Chimpanzees have been the subjects of numerous studies over the years. The vast majority of those studies have been prompted by the supposed evolutionary relationship between chimps and humans.
One of the latest studies to be reported in the scientific literature involved a project to identify gestures used by chimpanzees to communicate to each other. Previous studies on identifying chimp gestures were conducted on captive chimps in which around 30 different gestures were identified.
In this study, Dr. Catherine Hobaiter from the University of St. Andrews in Scotland studied a group of wild chimpanzees in the jungles of Uganda. Over a two year period, Dr. Hobaiter spent 266 days with the wild chimps. Eventually the chips became accustomed to her presence and went about their normal daily routines. During that time, she observed and filmed the daily interactions within the group.
Dr. Hobaiter and her colleague Professor Richard Byrne, carefully examined 120 hours of footage of the chimp’s interactions with each other. They watched to see if the chimps deliberately made some kind of movement toward another chimp that had the purpose of generating some sort of response. They also looked to see if the gestures were persistent and if the chimp making the gesture was looking at the individual or individuals to whom it was gesturing towards.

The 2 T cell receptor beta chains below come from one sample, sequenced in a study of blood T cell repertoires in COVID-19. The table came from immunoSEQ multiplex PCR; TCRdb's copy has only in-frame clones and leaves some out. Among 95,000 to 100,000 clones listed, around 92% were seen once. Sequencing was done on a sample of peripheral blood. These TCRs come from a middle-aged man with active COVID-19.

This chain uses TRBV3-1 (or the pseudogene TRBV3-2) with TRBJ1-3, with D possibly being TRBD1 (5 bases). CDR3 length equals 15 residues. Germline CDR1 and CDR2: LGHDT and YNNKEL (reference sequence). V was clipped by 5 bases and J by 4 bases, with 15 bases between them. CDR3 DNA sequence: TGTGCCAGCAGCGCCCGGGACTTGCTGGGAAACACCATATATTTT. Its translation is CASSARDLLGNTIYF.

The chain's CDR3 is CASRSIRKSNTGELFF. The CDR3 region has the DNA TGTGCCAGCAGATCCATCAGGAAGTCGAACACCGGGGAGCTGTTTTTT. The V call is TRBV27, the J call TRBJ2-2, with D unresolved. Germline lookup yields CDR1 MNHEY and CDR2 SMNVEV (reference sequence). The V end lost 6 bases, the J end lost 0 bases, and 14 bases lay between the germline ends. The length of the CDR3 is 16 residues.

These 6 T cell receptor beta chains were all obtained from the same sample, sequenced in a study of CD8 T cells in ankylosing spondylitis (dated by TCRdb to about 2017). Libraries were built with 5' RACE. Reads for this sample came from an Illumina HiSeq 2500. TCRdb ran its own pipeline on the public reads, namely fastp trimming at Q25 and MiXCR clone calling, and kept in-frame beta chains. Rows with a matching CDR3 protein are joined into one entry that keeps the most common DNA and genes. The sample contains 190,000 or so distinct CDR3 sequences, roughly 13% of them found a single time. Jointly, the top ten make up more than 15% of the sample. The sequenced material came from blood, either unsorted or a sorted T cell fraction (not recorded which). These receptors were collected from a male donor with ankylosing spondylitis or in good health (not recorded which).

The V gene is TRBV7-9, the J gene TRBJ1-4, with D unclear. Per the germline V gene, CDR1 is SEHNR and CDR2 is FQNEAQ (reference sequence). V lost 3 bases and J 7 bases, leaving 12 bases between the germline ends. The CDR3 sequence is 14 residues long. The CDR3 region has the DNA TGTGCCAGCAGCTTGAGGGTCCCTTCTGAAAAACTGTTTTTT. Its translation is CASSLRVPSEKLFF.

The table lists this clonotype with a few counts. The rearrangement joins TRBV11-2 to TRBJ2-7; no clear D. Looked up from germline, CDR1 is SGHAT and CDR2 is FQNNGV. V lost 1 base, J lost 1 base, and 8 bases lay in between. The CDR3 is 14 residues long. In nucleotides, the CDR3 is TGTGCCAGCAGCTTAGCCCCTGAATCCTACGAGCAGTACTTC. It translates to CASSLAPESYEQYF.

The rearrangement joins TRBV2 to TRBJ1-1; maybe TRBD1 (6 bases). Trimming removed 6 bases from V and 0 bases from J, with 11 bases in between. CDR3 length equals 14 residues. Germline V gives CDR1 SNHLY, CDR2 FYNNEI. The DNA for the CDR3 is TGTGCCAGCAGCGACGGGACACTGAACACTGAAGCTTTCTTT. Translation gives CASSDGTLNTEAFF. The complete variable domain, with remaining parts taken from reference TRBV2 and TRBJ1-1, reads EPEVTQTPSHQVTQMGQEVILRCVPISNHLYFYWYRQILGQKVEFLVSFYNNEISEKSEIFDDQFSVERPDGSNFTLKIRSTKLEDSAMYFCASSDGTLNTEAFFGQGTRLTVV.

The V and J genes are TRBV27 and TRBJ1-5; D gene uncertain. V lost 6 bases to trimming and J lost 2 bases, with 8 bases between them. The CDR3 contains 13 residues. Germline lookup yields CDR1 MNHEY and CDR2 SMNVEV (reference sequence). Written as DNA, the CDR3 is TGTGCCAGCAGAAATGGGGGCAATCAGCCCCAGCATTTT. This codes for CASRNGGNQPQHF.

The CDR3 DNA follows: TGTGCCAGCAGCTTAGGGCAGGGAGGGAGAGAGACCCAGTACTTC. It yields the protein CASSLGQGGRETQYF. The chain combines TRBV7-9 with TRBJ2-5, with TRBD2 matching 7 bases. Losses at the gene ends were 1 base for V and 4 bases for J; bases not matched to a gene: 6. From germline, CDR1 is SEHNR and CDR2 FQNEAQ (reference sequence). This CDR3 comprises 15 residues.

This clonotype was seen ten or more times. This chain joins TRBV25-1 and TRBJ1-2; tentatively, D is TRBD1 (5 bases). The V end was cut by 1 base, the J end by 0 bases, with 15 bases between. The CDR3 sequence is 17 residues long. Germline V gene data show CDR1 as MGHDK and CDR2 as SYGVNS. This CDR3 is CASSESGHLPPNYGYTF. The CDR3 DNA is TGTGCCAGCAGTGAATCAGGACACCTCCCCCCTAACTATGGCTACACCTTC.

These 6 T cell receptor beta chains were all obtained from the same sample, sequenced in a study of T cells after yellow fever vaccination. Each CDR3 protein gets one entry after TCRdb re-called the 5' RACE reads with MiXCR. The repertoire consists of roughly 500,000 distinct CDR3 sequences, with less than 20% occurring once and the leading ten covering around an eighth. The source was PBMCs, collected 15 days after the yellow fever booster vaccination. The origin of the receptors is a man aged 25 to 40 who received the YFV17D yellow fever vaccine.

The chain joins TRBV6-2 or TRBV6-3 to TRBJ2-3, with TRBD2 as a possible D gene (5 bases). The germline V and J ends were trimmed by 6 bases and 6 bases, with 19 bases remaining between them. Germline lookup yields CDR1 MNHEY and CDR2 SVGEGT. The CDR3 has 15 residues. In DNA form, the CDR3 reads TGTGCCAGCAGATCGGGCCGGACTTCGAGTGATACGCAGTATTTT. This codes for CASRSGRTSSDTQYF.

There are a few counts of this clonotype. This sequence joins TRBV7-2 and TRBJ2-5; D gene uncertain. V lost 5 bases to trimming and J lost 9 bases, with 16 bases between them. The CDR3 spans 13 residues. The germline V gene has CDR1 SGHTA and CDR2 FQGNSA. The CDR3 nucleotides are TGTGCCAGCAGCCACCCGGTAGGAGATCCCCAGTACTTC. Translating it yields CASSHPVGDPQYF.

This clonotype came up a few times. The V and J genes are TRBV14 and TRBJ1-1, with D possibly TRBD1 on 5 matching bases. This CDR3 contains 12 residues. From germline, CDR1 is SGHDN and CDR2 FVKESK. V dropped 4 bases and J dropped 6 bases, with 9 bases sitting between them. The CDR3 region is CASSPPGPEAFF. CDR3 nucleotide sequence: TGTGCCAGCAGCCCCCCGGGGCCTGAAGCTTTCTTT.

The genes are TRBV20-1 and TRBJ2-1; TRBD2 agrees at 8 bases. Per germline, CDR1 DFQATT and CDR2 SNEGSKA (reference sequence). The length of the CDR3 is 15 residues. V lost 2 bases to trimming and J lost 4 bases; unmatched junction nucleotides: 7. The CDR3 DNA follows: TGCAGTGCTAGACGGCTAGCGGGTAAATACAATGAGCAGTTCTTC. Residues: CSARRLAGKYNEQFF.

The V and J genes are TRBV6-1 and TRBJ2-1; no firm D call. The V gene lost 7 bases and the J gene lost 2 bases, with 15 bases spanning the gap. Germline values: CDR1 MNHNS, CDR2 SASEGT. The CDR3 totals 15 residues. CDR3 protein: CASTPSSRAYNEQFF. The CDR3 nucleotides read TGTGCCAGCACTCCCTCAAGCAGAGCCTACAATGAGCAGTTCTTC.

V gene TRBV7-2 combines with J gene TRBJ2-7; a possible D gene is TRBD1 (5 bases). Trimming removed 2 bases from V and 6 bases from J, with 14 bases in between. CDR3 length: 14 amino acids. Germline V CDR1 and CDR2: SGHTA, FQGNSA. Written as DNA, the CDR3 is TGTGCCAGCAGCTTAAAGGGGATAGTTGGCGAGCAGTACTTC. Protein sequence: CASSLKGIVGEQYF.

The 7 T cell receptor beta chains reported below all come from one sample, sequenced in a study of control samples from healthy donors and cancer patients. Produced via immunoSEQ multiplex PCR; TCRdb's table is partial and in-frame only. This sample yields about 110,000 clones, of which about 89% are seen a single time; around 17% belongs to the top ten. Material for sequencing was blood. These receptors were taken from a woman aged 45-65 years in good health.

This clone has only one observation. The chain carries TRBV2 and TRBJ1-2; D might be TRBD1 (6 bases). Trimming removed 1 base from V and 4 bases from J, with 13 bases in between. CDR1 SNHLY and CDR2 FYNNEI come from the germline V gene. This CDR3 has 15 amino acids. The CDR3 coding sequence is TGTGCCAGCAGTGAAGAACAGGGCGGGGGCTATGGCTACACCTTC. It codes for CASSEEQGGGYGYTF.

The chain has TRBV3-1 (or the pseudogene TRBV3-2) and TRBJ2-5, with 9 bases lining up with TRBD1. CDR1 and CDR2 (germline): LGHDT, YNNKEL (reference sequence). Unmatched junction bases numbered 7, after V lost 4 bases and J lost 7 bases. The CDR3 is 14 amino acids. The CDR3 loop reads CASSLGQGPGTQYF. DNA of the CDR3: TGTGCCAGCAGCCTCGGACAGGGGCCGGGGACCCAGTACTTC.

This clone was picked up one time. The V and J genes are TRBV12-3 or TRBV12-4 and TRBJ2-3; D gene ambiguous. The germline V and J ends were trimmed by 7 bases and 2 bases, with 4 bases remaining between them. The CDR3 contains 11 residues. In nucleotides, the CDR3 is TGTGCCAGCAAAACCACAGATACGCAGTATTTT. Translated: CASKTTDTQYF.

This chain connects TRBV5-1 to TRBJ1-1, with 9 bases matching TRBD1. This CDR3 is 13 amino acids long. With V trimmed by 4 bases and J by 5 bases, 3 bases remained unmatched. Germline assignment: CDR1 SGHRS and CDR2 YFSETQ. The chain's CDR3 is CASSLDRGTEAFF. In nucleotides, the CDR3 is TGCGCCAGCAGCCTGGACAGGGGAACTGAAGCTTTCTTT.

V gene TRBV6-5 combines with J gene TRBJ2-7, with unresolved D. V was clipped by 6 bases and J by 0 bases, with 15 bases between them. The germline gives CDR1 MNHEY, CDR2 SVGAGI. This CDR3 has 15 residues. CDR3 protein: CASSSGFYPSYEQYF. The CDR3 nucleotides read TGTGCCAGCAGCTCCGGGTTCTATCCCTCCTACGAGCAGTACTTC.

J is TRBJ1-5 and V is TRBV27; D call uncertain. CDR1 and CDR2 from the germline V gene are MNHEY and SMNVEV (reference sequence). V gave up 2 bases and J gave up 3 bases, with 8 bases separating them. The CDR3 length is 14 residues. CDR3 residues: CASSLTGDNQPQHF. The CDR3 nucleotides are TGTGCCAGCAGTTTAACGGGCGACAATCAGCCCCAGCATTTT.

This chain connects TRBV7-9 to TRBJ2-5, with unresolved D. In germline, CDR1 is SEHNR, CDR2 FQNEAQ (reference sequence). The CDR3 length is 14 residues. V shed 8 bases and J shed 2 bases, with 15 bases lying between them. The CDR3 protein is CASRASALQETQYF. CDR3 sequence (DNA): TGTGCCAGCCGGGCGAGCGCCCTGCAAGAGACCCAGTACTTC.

So far they have identified 66 gestures used by the group of wild chimps and believe there may be more as they continue to study the footage. One such gesture mentioned was when a mother wanted her daughter to climb on her back so she could move away from where she was. The mother held out her left hand and waited for the daughter to respond. The young chimp was close enough for the mother to pick up and place on her back, but she chose to gesture instead. When the daughter started to move closer, the mother chimp repeated the gesture and gave a ‘bare-teeth grin” at which the youngster climbed up and away they went.
According to the report, the researchers believe that the results of this study show that the gestures are not group specific but are shared throughout the species. Then comparing the gestures to studies done on gorillas and orangutans, they found there was some overlap use of the same gestures by the three different species, causing Dr. Hobaiter to conclude:
This supports our belief that the gestures that apes use (and maybe some human gestures too) are derived from ancient shared ancestry of all the great ape species alive today.
Rather than a common ancestor, perhaps a better explanation would be a common Designer? If our Creator used the same basic design and genetic blueprints when He created life on earth, wouldn’t it make sense that He also used some of the basic instincts and behaviors as well?
I would be very curious to see the same type of study carried out on a number of different animal species other than primates. The results may be more eye-opening to the evolutionary researchers may want to see.